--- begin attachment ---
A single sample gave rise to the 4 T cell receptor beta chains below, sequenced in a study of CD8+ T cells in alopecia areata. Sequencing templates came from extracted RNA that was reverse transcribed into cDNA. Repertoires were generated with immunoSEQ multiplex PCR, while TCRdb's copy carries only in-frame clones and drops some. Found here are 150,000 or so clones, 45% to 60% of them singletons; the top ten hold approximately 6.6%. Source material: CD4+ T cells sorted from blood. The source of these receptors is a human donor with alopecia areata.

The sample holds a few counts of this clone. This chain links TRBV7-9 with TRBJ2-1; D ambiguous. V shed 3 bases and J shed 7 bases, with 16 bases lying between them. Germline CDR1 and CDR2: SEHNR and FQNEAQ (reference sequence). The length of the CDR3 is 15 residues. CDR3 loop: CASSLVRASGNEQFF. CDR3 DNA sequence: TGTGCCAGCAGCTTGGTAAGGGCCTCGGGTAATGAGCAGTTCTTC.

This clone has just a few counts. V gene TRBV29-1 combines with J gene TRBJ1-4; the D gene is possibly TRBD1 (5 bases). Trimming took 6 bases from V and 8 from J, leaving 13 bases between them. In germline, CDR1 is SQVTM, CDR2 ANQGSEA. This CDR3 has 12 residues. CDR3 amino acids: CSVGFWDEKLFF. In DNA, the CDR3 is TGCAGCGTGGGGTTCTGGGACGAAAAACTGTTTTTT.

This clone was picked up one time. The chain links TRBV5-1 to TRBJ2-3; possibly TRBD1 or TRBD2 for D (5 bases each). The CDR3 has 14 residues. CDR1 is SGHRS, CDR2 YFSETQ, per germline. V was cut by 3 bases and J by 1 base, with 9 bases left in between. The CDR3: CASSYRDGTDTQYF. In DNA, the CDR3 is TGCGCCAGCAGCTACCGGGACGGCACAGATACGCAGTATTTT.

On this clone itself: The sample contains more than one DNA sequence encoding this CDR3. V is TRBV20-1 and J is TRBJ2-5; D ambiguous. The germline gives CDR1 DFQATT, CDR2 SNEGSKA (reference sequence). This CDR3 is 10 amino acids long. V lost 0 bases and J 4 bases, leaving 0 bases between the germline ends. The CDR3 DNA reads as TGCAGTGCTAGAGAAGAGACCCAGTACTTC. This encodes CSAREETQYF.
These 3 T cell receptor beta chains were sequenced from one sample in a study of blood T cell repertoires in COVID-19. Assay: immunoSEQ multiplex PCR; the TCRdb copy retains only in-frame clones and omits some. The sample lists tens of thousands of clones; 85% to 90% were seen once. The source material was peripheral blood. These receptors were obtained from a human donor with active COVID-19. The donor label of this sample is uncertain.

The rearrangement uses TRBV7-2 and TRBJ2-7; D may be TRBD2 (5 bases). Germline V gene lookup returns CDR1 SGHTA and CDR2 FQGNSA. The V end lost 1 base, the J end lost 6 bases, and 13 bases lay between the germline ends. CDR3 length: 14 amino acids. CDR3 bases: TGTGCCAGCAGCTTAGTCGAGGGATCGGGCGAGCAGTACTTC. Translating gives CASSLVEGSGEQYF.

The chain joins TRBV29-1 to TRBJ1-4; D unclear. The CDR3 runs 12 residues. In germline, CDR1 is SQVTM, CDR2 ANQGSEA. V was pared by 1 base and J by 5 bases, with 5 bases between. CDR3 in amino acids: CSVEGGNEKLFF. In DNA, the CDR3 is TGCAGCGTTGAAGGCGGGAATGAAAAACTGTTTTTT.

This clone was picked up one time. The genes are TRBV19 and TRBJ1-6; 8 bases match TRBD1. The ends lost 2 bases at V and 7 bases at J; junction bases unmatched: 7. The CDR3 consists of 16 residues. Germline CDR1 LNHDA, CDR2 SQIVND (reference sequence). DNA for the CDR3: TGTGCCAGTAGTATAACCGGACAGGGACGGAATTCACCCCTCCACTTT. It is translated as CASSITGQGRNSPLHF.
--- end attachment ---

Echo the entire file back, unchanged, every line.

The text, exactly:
A single sample gave rise to the 4 T cell receptor beta chains below, sequenced in a study of CD8+ T cells in alopecia areata. Sequencing templates came from extracted RNA that was reverse transcribed into cDNA. Repertoires were generated with immunoSEQ multiplex PCR, while TCRdb's copy carries only in-frame clones and drops some. Found here are 150,000 or so clones, 45% to 60% of them singletons; the top ten hold approximately 6.6%. Source material: CD4+ T cells sorted from blood. The source of these receptors is a human donor with alopecia areata.

The sample holds a few counts of this clone. This chain links TRBV7-9 with TRBJ2-1; D ambiguous. V shed 3 bases and J shed 7 bases, with 16 bases lying between them. Germline CDR1 and CDR2: SEHNR and FQNEAQ (reference sequence). The length of the CDR3 is 15 residues. CDR3 loop: CASSLVRASGNEQFF. CDR3 DNA sequence: TGTGCCAGCAGCTTGGTAAGGGCCTCGGGTAATGAGCAGTTCTTC.

This clone has just a few counts. V gene TRBV29-1 combines with J gene TRBJ1-4; the D gene is possibly TRBD1 (5 bases). Trimming took 6 bases from V and 8 from J, leaving 13 bases between them. In germline, CDR1 is SQVTM, CDR2 ANQGSEA. This CDR3 has 12 residues. CDR3 amino acids: CSVGFWDEKLFF. In DNA, the CDR3 is TGCAGCGTGGGGTTCTGGGACGAAAAACTGTTTTTT.

This clone was picked up one time. The chain links TRBV5-1 to TRBJ2-3; possibly TRBD1 or TRBD2 for D (5 bases each). The CDR3 has 14 residues. CDR1 is SGHRS, CDR2 YFSETQ, per germline. V was cut by 3 bases and J by 1 base, with 9 bases left in between. The CDR3: CASSYRDGTDTQYF. In DNA, the CDR3 is TGCGCCAGCAGCTACCGGGACGGCACAGATACGCAGTATTTT.

On this clone itself: The sample contains more than one DNA sequence encoding this CDR3. V is TRBV20-1 and J is TRBJ2-5; D ambiguous. The germline gives CDR1 DFQATT, CDR2 SNEGSKA (reference sequence). This CDR3 is 10 amino acids long. V lost 0 bases and J 4 bases, leaving 0 bases between the germline ends. The CDR3 DNA reads as TGCAGTGCTAGAGAAGAGACCCAGTACTTC. This encodes CSAREETQYF.
These 3 T cell receptor beta chains were sequenced from one sample in a study of blood T cell repertoires in COVID-19. Assay: immunoSEQ multiplex PCR; the TCRdb copy retains only in-frame clones and omits some. The sample lists tens of thousands of clones; 85% to 90% were seen once. The source material was peripheral blood. These receptors were obtained from a human donor with active COVID-19. The donor label of this sample is uncertain.

The rearrangement uses TRBV7-2 and TRBJ2-7; D may be TRBD2 (5 bases). Germline V gene lookup returns CDR1 SGHTA and CDR2 FQGNSA. The V end lost 1 base, the J end lost 6 bases, and 13 bases lay between the germline ends. CDR3 length: 14 amino acids. CDR3 bases: TGTGCCAGCAGCTTAGTCGAGGGATCGGGCGAGCAGTACTTC. Translating gives CASSLVEGSGEQYF.

The chain joins TRBV29-1 to TRBJ1-4; D unclear. The CDR3 runs 12 residues. In germline, CDR1 is SQVTM, CDR2 ANQGSEA. V was pared by 1 base and J by 5 bases, with 5 bases between. CDR3 in amino acids: CSVEGGNEKLFF. In DNA, the CDR3 is TGCAGCGTTGAAGGCGGGAATGAAAAACTGTTTTTT.

This clone was picked up one time. The genes are TRBV19 and TRBJ1-6; 8 bases match TRBD1. The ends lost 2 bases at V and 7 bases at J; junction bases unmatched: 7. The CDR3 consists of 16 residues. Germline CDR1 LNHDA, CDR2 SQIVND (reference sequence). DNA for the CDR3: TGTGCCAGTAGTATAACCGGACAGGGACGGAATTCACCCCTCCACTTT. It is translated as CASSITGQGRNSPLHF.